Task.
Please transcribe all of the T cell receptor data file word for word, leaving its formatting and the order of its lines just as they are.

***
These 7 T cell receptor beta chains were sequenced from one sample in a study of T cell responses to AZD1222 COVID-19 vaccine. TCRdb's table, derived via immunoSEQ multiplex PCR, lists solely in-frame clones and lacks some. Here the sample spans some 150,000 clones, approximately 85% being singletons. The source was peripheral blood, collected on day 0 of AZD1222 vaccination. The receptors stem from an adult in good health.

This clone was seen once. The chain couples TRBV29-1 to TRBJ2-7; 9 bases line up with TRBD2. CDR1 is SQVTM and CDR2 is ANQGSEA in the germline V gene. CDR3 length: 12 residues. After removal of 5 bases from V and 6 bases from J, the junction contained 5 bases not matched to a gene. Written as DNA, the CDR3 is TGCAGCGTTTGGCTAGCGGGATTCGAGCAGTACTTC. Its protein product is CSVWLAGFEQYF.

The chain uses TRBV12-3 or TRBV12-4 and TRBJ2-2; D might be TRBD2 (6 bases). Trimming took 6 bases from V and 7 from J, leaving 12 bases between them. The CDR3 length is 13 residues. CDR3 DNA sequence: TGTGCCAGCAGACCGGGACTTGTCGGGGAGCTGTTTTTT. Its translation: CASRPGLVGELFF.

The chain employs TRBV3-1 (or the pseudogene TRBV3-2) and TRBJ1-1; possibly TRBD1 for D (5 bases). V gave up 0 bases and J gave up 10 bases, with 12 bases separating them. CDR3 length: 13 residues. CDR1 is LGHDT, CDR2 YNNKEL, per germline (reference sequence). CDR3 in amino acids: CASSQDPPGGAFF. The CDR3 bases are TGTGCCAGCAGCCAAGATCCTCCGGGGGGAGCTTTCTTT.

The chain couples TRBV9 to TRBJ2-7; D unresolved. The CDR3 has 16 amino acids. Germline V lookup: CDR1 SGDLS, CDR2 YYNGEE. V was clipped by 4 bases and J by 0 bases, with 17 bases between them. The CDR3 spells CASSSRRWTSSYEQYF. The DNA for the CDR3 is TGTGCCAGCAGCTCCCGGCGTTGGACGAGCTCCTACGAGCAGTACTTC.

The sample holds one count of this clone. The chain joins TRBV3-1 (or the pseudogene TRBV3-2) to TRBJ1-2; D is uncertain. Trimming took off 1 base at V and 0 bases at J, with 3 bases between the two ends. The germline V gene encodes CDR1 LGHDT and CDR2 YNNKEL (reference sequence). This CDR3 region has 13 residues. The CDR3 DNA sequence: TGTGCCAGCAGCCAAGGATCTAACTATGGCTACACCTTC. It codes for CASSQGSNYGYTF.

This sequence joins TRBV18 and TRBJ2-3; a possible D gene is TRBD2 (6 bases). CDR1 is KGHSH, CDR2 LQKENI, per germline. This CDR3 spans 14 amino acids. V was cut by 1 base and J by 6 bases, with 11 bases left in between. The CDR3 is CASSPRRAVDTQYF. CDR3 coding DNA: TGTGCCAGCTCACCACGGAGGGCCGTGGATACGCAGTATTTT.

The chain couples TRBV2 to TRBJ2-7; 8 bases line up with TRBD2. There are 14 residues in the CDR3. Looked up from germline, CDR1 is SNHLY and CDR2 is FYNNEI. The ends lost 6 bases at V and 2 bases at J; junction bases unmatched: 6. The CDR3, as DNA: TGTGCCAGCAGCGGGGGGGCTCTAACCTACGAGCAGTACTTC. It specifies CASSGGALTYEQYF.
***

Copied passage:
These 7 T cell receptor beta chains were sequenced from one sample in a study of T cell responses to AZD1222 COVID-19 vaccine. TCRdb's table, derived via immunoSEQ multiplex PCR, lists solely in-frame clones and lacks some. Here the sample spans some 150,000 clones, approximately 85% being singletons. The source was peripheral blood, collected on day 0 of AZD1222 vaccination. The receptors stem from an adult in good health.

This clone was seen once. The chain couples TRBV29-1 to TRBJ2-7; 9 bases line up with TRBD2. CDR1 is SQVTM and CDR2 is ANQGSEA in the germline V gene. CDR3 length: 12 residues. After removal of 5 bases from V and 6 bases from J, the junction contained 5 bases not matched to a gene. Written as DNA, the CDR3 is TGCAGCGTTTGGCTAGCGGGATTCGAGCAGTACTTC. Its protein product is CSVWLAGFEQYF.

The chain uses TRBV12-3 or TRBV12-4 and TRBJ2-2; D might be TRBD2 (6 bases). Trimming took 6 bases from V and 7 from J, leaving 12 bases between them. The CDR3 length is 13 residues. CDR3 DNA sequence: TGTGCCAGCAGACCGGGACTTGTCGGGGAGCTGTTTTTT. Its translation: CASRPGLVGELFF.

The chain employs TRBV3-1 (or the pseudogene TRBV3-2) and TRBJ1-1; possibly TRBD1 for D (5 bases). V gave up 0 bases and J gave up 10 bases, with 12 bases separating them. CDR3 length: 13 residues. CDR1 is LGHDT, CDR2 YNNKEL, per germline (reference sequence). CDR3 in amino acids: CASSQDPPGGAFF. The CDR3 bases are TGTGCCAGCAGCCAAGATCCTCCGGGGGGAGCTTTCTTT.

The chain couples TRBV9 to TRBJ2-7; D unresolved. The CDR3 has 16 amino acids. Germline V lookup: CDR1 SGDLS, CDR2 YYNGEE. V was clipped by 4 bases and J by 0 bases, with 17 bases between them. The CDR3 spells CASSSRRWTSSYEQYF. The DNA for the CDR3 is TGTGCCAGCAGCTCCCGGCGTTGGACGAGCTCCTACGAGCAGTACTTC.

The sample holds one count of this clone. The chain joins TRBV3-1 (or the pseudogene TRBV3-2) to TRBJ1-2; D is uncertain. Trimming took off 1 base at V and 0 bases at J, with 3 bases between the two ends. The germline V gene encodes CDR1 LGHDT and CDR2 YNNKEL (reference sequence). This CDR3 region has 13 residues. The CDR3 DNA sequence: TGTGCCAGCAGCCAAGGATCTAACTATGGCTACACCTTC. It codes for CASSQGSNYGYTF.

This sequence joins TRBV18 and TRBJ2-3; a possible D gene is TRBD2 (6 bases). CDR1 is KGHSH, CDR2 LQKENI, per germline. This CDR3 spans 14 amino acids. V was cut by 1 base and J by 6 bases, with 11 bases left in between. The CDR3 is CASSPRRAVDTQYF. CDR3 coding DNA: TGTGCCAGCTCACCACGGAGGGCCGTGGATACGCAGTATTTT.

The chain couples TRBV2 to TRBJ2-7; 8 bases line up with TRBD2. There are 14 residues in the CDR3. Looked up from germline, CDR1 is SNHLY and CDR2 is FYNNEI. The ends lost 6 bases at V and 2 bases at J; junction bases unmatched: 6. The CDR3, as DNA: TGTGCCAGCAGCGGGGGGGCTCTAACCTACGAGCAGTACTTC. It specifies CASSGGALTYEQYF.